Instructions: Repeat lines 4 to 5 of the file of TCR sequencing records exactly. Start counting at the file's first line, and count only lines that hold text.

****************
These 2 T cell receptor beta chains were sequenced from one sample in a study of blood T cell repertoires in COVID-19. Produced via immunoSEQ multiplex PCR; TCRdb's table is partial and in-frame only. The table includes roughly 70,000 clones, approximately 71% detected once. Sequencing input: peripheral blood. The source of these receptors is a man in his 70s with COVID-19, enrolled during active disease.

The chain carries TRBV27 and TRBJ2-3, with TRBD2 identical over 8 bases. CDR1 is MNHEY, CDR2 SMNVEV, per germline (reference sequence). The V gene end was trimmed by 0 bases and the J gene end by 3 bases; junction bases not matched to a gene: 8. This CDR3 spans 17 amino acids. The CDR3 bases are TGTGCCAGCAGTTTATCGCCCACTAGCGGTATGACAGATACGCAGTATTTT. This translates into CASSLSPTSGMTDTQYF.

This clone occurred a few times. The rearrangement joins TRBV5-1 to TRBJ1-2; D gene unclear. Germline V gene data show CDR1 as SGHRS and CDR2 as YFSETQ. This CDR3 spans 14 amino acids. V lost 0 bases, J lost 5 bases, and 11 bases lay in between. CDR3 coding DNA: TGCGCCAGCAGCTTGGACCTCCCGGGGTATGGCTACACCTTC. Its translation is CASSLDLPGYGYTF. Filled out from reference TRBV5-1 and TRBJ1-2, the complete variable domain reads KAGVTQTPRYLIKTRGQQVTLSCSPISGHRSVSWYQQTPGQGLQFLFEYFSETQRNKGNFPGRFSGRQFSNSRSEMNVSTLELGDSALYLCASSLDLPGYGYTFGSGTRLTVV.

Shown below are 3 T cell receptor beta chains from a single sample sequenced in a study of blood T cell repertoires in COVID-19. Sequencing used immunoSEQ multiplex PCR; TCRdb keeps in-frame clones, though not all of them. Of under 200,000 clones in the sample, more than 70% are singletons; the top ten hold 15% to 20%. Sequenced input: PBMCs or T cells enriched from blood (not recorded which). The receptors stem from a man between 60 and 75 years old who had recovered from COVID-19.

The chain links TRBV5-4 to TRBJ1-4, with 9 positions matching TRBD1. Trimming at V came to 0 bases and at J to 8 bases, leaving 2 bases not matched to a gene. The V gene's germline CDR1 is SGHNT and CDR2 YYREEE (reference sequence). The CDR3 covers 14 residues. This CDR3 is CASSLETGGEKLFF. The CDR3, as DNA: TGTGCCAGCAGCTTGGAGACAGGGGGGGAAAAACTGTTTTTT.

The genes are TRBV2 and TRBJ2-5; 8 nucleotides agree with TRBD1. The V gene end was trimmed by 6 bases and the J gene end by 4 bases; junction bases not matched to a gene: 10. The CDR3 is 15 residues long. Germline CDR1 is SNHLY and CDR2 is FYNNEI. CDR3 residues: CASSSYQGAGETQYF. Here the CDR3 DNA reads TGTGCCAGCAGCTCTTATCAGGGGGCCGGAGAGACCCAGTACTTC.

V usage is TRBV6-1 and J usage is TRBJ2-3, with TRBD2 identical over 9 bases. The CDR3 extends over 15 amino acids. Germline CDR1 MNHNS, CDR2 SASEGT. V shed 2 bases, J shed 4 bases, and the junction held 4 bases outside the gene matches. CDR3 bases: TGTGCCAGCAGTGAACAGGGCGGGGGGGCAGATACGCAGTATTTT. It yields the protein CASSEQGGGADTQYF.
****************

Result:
Shown below are 3 T cell receptor beta chains from a single sample sequenced in a study of blood T cell repertoires in COVID-19. Sequencing used immunoSEQ multiplex PCR; TCRdb keeps in-frame clones, though not all of them. Of under 200,000 clones in the sample, more than 70% are singletons; the top ten hold 15% to 20%. Sequenced input: PBMCs or T cells enriched from blood (not recorded which). The receptors stem from a man between 60 and 75 years old who had recovered from COVID-19.

The chain links TRBV5-4 to TRBJ1-4, with 9 positions matching TRBD1. Trimming at V came to 0 bases and at J to 8 bases, leaving 2 bases not matched to a gene. The V gene's germline CDR1 is SGHNT and CDR2 YYREEE (reference sequence). The CDR3 covers 14 residues. This CDR3 is CASSLETGGEKLFF. The CDR3, as DNA: TGTGCCAGCAGCTTGGAGACAGGGGGGGAAAAACTGTTTTTT.